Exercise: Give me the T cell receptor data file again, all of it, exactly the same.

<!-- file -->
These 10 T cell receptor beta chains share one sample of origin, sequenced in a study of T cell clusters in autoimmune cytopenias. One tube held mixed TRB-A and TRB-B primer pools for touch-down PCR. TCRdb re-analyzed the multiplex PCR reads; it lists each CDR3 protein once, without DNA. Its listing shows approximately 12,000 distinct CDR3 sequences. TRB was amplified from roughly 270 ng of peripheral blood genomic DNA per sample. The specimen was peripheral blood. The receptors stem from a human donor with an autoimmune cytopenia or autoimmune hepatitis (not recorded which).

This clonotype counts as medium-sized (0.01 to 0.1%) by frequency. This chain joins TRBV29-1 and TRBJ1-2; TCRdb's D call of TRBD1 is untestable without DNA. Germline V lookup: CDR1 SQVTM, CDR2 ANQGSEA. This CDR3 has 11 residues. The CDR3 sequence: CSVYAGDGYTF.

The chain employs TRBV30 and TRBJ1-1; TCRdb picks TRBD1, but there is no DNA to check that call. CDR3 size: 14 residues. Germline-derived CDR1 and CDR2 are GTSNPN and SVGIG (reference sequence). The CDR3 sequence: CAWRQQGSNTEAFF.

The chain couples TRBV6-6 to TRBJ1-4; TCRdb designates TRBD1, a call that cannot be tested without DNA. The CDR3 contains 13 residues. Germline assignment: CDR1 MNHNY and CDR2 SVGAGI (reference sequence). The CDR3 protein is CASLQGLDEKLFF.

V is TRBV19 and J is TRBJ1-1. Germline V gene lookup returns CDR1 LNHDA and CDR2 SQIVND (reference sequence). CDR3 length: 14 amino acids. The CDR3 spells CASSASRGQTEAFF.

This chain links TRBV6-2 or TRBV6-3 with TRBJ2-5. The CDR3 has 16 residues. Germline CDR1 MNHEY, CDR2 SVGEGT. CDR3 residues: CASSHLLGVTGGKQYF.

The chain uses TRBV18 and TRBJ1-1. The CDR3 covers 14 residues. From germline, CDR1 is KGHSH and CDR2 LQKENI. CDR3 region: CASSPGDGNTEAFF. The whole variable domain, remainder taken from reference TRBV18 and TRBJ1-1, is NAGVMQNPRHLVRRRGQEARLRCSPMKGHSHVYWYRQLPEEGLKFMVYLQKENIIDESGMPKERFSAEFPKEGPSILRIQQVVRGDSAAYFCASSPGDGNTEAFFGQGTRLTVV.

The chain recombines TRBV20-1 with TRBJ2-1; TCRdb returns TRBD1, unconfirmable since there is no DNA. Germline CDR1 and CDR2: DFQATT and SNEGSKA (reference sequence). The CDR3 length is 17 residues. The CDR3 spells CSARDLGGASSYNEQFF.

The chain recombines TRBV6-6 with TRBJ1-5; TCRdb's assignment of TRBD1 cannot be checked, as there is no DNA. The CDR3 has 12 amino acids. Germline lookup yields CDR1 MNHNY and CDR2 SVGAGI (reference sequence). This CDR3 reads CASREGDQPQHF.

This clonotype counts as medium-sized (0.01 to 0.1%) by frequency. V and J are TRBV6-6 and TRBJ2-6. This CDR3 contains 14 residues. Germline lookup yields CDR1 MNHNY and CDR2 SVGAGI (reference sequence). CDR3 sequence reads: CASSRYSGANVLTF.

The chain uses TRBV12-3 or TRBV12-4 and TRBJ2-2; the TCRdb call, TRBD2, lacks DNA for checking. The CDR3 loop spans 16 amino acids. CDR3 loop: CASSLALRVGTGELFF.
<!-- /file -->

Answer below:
These 10 T cell receptor beta chains share one sample of origin, sequenced in a study of T cell clusters in autoimmune cytopenias. One tube held mixed TRB-A and TRB-B primer pools for touch-down PCR. TCRdb re-analyzed the multiplex PCR reads; it lists each CDR3 protein once, without DNA. Its listing shows approximately 12,000 distinct CDR3 sequences. TRB was amplified from roughly 270 ng of peripheral blood genomic DNA per sample. The specimen was peripheral blood. The receptors stem from a human donor with an autoimmune cytopenia or autoimmune hepatitis (not recorded which).

This clonotype counts as medium-sized (0.01 to 0.1%) by frequency. This chain joins TRBV29-1 and TRBJ1-2; TCRdb's D call of TRBD1 is untestable without DNA. Germline V lookup: CDR1 SQVTM, CDR2 ANQGSEA. This CDR3 has 11 residues. The CDR3 sequence: CSVYAGDGYTF.

The chain employs TRBV30 and TRBJ1-1; TCRdb picks TRBD1, but there is no DNA to check that call. CDR3 size: 14 residues. Germline-derived CDR1 and CDR2 are GTSNPN and SVGIG (reference sequence). The CDR3 sequence: CAWRQQGSNTEAFF.

The chain couples TRBV6-6 to TRBJ1-4; TCRdb designates TRBD1, a call that cannot be tested without DNA. The CDR3 contains 13 residues. Germline assignment: CDR1 MNHNY and CDR2 SVGAGI (reference sequence). The CDR3 protein is CASLQGLDEKLFF.

V is TRBV19 and J is TRBJ1-1. Germline V gene lookup returns CDR1 LNHDA and CDR2 SQIVND (reference sequence). CDR3 length: 14 amino acids. The CDR3 spells CASSASRGQTEAFF.

This chain links TRBV6-2 or TRBV6-3 with TRBJ2-5. The CDR3 has 16 residues. Germline CDR1 MNHEY, CDR2 SVGEGT. CDR3 residues: CASSHLLGVTGGKQYF.

The chain uses TRBV18 and TRBJ1-1. The CDR3 covers 14 residues. From germline, CDR1 is KGHSH and CDR2 LQKENI. CDR3 region: CASSPGDGNTEAFF. The whole variable domain, remainder taken from reference TRBV18 and TRBJ1-1, is NAGVMQNPRHLVRRRGQEARLRCSPMKGHSHVYWYRQLPEEGLKFMVYLQKENIIDESGMPKERFSAEFPKEGPSILRIQQVVRGDSAAYFCASSPGDGNTEAFFGQGTRLTVV.

The chain recombines TRBV20-1 with TRBJ2-1; TCRdb returns TRBD1, unconfirmable since there is no DNA. Germline CDR1 and CDR2: DFQATT and SNEGSKA (reference sequence). The CDR3 length is 17 residues. The CDR3 spells CSARDLGGASSYNEQFF.

The chain recombines TRBV6-6 with TRBJ1-5; TCRdb's assignment of TRBD1 cannot be checked, as there is no DNA. The CDR3 has 12 amino acids. Germline lookup yields CDR1 MNHNY and CDR2 SVGAGI (reference sequence). This CDR3 reads CASREGDQPQHF.

This clonotype counts as medium-sized (0.01 to 0.1%) by frequency. V and J are TRBV6-6 and TRBJ2-6. This CDR3 contains 14 residues. Germline lookup yields CDR1 MNHNY and CDR2 SVGAGI (reference sequence). CDR3 sequence reads: CASSRYSGANVLTF.

The chain uses TRBV12-3 or TRBV12-4 and TRBJ2-2; the TCRdb call, TRBD2, lacks DNA for checking. The CDR3 loop spans 16 amino acids. CDR3 loop: CASSLALRVGTGELFF.